Karen Kelsky

Founder and President at The Professor Is In

The Professor Is In: I’m Still an ABD. Should I Go on the Market?

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I'm a humanities Ph.D. student at an Ivy, entering my fifth year. I was planning to finish my degree and go out on the market in my sixth year, as my funding will last until then. Recently, faculty members have suggested I go out on the market this year as a “test run,” to practice prepping job materials, to gain interview experience, and to create a “buzz” that will help me in future cycles. Everyone I've spoken to is frank about the improbability of me actually getting a job as an ABD, but they claim the experience will be worth the time spent. What do you think? I have a pretty strong CV for a grad student.

I always tell people to go on the market as ABDs—especially in cases like yours. when they are from elite programs and have decent records. The fact is, facing the market is hard, and you’ll make mistakes. It’s far better to make those mistakes when you’re an ABD and have a cushion of continued affiliation and funding to fall back on. In a way, it’s applying from a position of strength, since you’re not desperate.

At The Professor Is In, I have seen countless ABDs get tenure track offers, and I do not believe that the completed Ph.D. in and of itself is that big of an advantage on the market. Let me be clear: In the current environment, experienced candidates hopping from one tenure-track job to another, or from a prestigious postdoc to a tenure-track job, often monopolize hiring. Their records are so much denser than the newbies’. But when I compare the success of ABDs and brand new Ph.D.’s who have worked only as adjuncts or VAPs, I see no significant difference. In fact, the ABD from an elite program is often seen as a wunderkind—someone “exciting” and “young” who can bring cutting-edge ideas to a department while remaining malleable, docile, and nonthreatening. (This latter part is never said. It doesn’t even have to be consciously thought. It’s just one of the many unspoken operating assumptions of the academy.)

I would dispute the “buzz” rationale, however. Unsuccessfully applying for jobs does not create buzz. Getting a job creates buzz. There is no master job-market surveyor who is keeping tabs on your application success or failure. Going on the market and not getting a job will not tarnish your reputation in any way. So apply away.

Years back I wrote a column for The Chronicle called “Graduate School Is a Means to a Job”. It is a compendium of the things that the most competitive and successful job seekers do, and the elements of the record that they build for the market. In that column I write that an ABD with those elements is more competitive than a finished Ph.D. without them. That continues to be true. If your CV approximates a record like the one I describe there, then you’re a strong candidate and can expect to gain traction on the market.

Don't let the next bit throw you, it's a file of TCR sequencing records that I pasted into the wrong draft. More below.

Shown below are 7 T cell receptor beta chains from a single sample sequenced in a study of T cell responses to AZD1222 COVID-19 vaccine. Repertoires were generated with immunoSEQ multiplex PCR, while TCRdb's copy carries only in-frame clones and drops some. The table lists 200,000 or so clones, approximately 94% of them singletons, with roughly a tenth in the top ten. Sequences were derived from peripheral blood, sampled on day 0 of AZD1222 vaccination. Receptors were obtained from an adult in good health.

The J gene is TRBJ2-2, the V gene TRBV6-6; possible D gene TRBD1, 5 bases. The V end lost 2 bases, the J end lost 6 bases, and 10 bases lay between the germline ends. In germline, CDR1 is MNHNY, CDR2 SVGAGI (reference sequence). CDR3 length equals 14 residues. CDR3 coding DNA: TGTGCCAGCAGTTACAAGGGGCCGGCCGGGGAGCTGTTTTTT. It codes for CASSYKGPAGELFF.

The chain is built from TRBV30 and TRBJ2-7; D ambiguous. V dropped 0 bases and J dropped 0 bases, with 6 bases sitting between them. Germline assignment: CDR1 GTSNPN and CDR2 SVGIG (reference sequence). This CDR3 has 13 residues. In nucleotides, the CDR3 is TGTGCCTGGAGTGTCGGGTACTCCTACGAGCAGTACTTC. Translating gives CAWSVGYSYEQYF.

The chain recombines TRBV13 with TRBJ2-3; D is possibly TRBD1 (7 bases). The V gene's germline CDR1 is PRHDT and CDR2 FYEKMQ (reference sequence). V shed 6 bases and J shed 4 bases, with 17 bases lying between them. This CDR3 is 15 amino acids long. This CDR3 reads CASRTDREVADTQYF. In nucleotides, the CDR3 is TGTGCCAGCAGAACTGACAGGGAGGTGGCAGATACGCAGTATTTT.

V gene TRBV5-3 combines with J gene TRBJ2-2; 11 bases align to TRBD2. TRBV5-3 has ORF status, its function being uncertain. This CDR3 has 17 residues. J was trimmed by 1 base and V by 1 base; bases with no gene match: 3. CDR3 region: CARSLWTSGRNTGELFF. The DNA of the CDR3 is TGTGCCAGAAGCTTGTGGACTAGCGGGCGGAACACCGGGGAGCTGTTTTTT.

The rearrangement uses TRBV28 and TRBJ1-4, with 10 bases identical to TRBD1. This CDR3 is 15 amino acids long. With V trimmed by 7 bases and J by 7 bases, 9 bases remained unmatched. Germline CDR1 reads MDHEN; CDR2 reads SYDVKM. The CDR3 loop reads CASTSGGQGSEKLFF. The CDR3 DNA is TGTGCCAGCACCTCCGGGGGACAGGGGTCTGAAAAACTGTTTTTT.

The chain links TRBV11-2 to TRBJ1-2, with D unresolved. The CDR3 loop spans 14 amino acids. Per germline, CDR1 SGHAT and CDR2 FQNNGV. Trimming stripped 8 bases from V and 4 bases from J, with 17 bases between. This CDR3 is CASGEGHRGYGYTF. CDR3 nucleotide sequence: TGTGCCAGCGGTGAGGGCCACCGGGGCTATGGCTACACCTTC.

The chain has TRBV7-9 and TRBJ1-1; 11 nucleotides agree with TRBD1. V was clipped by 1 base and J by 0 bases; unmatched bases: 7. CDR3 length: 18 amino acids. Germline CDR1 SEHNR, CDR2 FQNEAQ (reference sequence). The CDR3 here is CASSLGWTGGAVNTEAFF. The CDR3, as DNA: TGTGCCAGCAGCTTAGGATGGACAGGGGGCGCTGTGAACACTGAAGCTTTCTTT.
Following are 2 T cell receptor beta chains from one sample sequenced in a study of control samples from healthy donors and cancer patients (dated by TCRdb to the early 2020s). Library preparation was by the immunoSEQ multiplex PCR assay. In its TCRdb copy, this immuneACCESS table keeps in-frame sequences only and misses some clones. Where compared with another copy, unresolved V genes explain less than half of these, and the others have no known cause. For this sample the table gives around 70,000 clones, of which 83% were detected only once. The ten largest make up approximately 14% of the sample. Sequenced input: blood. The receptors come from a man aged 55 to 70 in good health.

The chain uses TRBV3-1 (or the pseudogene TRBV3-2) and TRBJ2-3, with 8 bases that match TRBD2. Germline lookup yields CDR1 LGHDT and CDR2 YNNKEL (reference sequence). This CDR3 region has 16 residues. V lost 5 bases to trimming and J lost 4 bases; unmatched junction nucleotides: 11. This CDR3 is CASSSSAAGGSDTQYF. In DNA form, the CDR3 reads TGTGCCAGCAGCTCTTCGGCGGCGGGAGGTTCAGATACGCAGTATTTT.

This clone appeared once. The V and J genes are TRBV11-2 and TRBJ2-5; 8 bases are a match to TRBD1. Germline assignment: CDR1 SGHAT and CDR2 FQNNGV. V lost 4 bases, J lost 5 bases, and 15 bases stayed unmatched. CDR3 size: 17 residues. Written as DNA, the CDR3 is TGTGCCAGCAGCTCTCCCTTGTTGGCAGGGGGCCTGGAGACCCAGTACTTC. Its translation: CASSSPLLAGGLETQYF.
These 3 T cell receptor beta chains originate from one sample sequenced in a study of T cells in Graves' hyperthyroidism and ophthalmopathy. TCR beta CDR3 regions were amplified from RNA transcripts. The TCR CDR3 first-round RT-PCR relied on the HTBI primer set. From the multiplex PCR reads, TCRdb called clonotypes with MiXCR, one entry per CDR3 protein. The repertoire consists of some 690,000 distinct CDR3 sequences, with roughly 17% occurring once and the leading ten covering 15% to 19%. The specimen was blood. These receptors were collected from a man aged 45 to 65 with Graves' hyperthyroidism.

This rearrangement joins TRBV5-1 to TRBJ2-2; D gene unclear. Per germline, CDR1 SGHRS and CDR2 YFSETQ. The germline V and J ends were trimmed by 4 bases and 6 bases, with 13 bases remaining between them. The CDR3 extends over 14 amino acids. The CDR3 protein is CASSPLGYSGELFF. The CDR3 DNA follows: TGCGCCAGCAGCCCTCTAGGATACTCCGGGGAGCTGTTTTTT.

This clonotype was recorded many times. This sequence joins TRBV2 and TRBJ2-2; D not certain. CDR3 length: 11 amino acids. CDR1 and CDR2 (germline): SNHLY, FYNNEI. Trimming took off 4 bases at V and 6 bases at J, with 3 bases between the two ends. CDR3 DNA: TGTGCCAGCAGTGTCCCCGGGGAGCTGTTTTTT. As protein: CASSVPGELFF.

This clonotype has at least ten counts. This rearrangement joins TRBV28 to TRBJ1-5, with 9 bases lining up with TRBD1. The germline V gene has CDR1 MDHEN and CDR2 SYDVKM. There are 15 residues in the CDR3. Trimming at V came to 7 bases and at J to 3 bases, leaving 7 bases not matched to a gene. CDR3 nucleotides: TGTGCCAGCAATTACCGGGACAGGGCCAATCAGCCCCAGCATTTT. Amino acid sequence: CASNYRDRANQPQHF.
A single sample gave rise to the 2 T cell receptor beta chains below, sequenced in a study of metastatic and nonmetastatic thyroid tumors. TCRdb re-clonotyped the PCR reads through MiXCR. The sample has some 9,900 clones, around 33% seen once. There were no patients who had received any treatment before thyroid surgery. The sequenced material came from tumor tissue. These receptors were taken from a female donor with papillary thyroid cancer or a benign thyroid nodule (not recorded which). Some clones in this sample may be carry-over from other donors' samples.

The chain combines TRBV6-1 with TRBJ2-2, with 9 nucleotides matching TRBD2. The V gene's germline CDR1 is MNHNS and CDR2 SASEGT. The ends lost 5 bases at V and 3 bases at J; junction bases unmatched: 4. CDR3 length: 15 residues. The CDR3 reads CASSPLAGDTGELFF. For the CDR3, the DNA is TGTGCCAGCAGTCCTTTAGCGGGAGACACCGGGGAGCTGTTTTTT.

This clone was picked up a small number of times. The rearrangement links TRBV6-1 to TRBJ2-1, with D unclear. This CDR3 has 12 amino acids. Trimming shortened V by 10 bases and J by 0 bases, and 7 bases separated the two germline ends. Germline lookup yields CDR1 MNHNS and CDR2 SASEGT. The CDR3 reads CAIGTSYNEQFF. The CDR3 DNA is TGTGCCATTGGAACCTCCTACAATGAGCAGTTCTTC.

Many Ph.D. advisors make a practice of saying this to their unsuccessful and panicked ABD advisees who have struck out on the market: “Don’t worry, it’s just because you don’t have the Ph.D. yet.” That is lazy and irresponsible advising. The finished Ph.D. will not alter a subpar record. A good advisor would instead take a hard, critical look at the CV and the job letter to see what the unsuccessful ABD advisee might be doing wrong. That advisor would then help the ABD put those documents through five or 10 drafts of edits to reach a state of perfection. And then she would help the advisee prep for interviews through intensive mock-interview practice.

Last thing: There are a few things that every ABD candidate must be alert to in her cover letter. You must specify a defense date that is in the coming spring—and plan to stick to it! You must have a major second book-project plan, just like any other candidate, even if it seems preposterous when you’re still writing your dissertation. You must have concrete and specific ideas about teaching particular, named classes, even if your actual teaching record is minimal.

And you must comport yourself like a peer. Jettison mewling grad-student habits like referring to faculty members as “Professor So-and-So” or “Dr. So-and-So,” going on about the “honor of studying under So-and-So,” and droning on and on about your grad school classes, your undergraduate days, your study abroad, your master’s thesis, etc. etc. They don’t want a student, they want a peer. Write like one.

Dear Readers: Have a question about the academic job market and/or professionalization? Send it to me! I welcome any and all questions related to the job market, preparing for the job market while in graduate school, coping with the adjunct struggle, and assistant professorhood. Send questions to me at gettenure@gmail.com.

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